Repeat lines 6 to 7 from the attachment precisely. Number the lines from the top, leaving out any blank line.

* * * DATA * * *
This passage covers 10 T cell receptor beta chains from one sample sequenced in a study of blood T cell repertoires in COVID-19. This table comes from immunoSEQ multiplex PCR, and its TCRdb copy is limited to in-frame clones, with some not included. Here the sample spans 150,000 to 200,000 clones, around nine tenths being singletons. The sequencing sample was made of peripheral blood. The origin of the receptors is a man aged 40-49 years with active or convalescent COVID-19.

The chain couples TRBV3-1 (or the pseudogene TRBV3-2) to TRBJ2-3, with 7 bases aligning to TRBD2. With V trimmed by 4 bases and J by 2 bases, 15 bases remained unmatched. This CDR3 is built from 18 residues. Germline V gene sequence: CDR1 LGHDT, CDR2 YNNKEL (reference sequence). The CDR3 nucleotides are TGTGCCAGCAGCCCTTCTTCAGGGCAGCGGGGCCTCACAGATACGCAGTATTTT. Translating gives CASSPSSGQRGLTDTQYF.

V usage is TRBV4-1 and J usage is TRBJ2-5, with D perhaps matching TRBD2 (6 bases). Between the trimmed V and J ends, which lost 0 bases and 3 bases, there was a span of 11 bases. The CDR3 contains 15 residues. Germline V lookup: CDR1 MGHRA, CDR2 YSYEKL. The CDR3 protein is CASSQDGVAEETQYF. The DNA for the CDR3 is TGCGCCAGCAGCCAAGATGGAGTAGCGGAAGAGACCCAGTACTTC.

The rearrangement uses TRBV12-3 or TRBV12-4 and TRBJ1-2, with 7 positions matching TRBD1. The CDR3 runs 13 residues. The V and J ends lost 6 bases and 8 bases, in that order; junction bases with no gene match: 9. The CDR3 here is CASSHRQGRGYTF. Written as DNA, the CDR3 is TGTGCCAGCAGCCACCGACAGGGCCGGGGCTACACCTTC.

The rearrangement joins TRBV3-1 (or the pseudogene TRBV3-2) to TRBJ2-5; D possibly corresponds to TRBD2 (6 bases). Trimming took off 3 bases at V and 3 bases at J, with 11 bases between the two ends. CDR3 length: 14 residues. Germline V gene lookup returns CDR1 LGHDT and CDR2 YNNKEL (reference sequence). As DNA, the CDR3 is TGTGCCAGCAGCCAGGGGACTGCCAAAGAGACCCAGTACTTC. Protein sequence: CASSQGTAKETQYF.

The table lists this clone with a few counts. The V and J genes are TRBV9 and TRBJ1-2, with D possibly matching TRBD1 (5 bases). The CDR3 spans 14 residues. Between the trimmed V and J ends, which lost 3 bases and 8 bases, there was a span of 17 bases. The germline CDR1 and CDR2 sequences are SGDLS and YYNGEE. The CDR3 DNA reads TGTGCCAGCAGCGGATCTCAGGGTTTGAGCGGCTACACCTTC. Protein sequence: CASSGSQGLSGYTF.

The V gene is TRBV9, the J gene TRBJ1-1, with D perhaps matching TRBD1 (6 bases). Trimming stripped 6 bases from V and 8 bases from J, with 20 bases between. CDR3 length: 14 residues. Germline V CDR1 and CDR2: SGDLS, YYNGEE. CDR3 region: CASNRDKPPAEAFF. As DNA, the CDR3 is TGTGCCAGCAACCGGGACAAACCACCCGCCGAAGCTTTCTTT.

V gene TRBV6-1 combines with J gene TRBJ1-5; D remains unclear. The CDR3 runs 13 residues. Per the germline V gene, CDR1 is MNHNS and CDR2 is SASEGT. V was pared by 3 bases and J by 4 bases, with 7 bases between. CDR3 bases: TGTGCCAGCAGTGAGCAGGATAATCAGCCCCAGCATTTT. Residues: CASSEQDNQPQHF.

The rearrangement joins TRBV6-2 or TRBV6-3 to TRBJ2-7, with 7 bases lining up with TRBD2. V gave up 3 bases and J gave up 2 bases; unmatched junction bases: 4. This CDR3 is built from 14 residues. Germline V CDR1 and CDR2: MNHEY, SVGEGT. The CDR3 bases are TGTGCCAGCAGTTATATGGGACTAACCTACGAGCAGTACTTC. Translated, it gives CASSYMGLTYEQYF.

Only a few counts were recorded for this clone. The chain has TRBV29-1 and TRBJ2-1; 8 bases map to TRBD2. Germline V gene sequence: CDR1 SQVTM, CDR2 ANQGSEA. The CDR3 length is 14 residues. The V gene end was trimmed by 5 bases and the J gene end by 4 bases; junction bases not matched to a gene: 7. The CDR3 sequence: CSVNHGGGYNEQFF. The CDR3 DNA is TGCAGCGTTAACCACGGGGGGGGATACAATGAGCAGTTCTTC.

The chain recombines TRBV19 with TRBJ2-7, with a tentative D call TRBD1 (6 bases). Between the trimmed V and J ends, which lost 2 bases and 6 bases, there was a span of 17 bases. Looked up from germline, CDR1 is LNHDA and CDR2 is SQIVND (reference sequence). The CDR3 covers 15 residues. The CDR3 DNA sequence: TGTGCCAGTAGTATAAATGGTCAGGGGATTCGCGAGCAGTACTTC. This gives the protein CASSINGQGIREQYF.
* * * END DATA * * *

The table lists this clone with a few counts. The V and J genes are TRBV9 and TRBJ1-2, with D possibly matching TRBD1 (5 bases). The CDR3 spans 14 residues. Between the trimmed V and J ends, which lost 3 bases and 8 bases, there was a span of 17 bases. The germline CDR1 and CDR2 sequences are SGDLS and YYNGEE. The CDR3 DNA reads TGTGCCAGCAGCGGATCTCAGGGTTTGAGCGGCTACACCTTC. Protein sequence: CASSGSQGLSGYTF.

The V gene is TRBV9, the J gene TRBJ1-1, with D perhaps matching TRBD1 (6 bases). Trimming stripped 6 bases from V and 8 bases from J, with 20 bases between. CDR3 length: 14 residues. Germline V CDR1 and CDR2: SGDLS, YYNGEE. CDR3 region: CASNRDKPPAEAFF. As DNA, the CDR3 is TGTGCCAGCAACCGGGACAAACCACCCGCCGAAGCTTTCTTT.